This is a big shout-out to all the Blueboarders (fans of Brian Wilson’s message board on his official website) that always give me encouragement and always want more videos! I have so many great cover song music videos up my sleeve, I can’t wait to release them to the world!  Enjoy tonight’s cover song video in the Beach Boys’ “Busy Doin’ Nothing” here on the Laptop Sessions acoustic cover songs music video blog!

The Weekend Review New Music Report: 2010 Edition

Originally posted 2011-01-17 10:00:06. Republished by Blog Post Promoter

By Chris Moore:

In the past, before the Weekend Review was officially a segment on the Laptop Sessions blog and my articles had the oh-so-clever title of “Music Review” — and I know, I know, “the Weekend Review” isn’t all that much more clever — I have been accused of writing reviews that were positive to a fault.

This may well be true, as I have found it challenging these past couple years to define and refine my voice as a music critic who is also a singer/songwriter.  After all, it has been difficult to find a comfortable middle ground between praising music simply because someone labored over it and pointing out flaws to bring others down a notch.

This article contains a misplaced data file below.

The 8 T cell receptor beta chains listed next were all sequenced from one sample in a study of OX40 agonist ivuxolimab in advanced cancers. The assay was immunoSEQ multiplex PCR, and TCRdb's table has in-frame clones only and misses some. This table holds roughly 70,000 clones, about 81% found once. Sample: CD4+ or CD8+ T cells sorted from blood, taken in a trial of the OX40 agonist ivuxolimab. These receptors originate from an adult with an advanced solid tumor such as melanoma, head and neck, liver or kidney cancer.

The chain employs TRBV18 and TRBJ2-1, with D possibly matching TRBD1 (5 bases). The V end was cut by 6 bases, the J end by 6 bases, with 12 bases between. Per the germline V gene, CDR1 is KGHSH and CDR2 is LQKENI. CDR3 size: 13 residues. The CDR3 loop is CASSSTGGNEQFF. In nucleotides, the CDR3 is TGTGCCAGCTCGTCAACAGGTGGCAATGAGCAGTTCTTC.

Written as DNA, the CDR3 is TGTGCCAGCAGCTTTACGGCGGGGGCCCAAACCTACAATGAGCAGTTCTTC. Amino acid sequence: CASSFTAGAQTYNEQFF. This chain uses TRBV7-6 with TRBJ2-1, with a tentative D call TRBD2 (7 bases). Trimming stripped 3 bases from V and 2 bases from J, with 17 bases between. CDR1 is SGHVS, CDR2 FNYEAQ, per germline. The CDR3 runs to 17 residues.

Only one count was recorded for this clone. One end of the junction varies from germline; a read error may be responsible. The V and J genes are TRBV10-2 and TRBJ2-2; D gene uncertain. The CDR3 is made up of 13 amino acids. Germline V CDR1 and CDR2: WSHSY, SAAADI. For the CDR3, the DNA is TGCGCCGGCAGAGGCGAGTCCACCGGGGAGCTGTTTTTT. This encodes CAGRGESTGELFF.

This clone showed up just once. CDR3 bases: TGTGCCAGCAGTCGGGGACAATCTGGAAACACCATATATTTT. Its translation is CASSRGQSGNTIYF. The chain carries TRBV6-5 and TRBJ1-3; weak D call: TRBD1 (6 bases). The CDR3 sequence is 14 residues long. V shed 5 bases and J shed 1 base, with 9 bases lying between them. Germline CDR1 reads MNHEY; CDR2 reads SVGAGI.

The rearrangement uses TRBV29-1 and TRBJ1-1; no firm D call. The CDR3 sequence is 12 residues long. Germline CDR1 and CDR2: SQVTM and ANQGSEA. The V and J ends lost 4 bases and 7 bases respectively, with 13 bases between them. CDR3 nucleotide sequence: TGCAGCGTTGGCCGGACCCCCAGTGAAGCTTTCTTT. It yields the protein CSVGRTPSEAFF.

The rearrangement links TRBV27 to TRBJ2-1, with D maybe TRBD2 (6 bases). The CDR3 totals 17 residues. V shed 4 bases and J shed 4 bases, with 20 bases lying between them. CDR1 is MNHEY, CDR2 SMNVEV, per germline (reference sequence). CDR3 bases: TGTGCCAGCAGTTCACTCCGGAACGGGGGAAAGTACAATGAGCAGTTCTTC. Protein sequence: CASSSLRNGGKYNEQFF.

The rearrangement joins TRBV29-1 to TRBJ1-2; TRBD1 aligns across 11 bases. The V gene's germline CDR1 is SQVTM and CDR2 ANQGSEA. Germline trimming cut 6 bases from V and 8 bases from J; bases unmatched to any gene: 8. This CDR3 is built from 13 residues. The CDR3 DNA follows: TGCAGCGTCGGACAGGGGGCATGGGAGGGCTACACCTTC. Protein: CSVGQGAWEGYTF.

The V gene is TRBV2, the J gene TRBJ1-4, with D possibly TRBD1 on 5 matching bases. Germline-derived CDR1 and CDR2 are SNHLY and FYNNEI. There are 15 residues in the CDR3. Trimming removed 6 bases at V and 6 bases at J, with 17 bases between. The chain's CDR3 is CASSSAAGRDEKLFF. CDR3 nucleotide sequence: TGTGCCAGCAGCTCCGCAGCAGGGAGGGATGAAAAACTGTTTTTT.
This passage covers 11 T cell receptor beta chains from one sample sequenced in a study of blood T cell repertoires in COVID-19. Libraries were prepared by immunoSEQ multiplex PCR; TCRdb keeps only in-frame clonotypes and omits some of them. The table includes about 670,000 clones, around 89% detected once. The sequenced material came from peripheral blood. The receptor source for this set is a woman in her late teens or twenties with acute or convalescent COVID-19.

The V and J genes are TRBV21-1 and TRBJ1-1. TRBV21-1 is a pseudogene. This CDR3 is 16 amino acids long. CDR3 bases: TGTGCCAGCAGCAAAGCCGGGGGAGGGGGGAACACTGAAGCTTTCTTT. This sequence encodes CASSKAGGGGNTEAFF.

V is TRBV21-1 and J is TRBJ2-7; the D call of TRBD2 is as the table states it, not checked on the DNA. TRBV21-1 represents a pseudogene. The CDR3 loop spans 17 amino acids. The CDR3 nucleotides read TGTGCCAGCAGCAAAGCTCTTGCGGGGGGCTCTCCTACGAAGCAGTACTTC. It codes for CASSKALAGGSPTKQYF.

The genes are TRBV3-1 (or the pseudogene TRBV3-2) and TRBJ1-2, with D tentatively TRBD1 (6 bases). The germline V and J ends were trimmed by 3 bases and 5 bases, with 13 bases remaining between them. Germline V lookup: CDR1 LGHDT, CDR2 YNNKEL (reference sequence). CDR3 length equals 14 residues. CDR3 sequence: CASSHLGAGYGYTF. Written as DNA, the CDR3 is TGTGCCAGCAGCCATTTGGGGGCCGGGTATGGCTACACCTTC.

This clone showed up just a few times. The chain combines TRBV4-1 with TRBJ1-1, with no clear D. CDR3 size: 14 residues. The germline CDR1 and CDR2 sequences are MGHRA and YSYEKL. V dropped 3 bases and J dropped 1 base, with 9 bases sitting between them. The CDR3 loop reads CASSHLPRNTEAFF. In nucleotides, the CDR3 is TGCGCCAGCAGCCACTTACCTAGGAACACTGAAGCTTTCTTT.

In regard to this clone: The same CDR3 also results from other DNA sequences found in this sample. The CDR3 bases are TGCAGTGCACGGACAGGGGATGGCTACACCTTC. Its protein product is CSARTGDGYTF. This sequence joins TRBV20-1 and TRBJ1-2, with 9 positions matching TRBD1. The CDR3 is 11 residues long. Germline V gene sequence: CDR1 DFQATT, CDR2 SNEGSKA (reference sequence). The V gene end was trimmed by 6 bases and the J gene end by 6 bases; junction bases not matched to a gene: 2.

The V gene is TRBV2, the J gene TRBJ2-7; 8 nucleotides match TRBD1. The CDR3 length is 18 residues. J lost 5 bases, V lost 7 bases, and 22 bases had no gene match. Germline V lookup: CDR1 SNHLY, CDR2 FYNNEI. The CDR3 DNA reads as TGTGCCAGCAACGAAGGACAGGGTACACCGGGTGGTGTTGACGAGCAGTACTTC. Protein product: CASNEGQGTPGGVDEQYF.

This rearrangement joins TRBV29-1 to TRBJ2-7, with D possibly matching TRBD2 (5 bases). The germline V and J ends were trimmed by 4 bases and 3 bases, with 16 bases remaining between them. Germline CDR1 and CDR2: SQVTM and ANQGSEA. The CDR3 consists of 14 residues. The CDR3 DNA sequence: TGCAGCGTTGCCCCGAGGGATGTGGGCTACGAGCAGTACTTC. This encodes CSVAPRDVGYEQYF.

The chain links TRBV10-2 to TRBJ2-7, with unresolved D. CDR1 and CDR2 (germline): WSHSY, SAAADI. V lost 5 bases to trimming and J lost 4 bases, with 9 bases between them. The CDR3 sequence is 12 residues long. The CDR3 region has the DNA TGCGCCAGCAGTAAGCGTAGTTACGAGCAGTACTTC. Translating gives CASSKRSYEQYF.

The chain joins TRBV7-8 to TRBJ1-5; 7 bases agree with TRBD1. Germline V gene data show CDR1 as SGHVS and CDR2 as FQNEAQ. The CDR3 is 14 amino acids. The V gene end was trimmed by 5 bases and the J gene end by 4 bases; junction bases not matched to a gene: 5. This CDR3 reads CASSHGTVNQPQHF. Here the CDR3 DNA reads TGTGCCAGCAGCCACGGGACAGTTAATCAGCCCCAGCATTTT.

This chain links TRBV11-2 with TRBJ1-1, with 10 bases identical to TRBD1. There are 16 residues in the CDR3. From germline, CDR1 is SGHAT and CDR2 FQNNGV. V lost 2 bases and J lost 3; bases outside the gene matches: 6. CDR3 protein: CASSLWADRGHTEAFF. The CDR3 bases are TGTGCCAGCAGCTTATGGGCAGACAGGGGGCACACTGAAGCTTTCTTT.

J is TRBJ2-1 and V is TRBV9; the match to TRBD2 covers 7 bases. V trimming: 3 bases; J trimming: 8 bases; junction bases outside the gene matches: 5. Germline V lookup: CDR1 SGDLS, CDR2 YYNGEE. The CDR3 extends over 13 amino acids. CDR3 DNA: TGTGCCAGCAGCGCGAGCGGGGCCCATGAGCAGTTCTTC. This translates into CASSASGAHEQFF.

Being an “amateur” has allowed me the opportunity and relative privacy to hone my craft.

I’ve come a long way from the every-so-often, knee-jerk nature of my early “CD Reviews,” articles that I typed and saved on my computer long before the Fusco-Moore Productions blog — now known as the Laptop Sessions blog — was launched.  I’ve also come a significant way since the aforementioned “Music Reviews.”  And, I’d like to think that I’ve progressed as a writer over the past year of “Weekend Reviews.”

So, this being my fifty-second and final Weekend Review of 2010, I decided to dedicate it to laying out a table of contents of sorts for the fifty-four reviews I’ve written this year (including “Yes, No, Maybe So?” one-sentence reviews).  They’re arranged below in descending order from my one five-star rating down to my handful of one-star reviews.

What it all amounts to is a lot of music from a diverse range of artists that run the genre gamut.  The one common denominator here, the one solid link between all subjects of the Weekend Review, is the presence of the singer/songwriter.  With the exception of a couple of cover song albums, these are albums of original music released in 2010.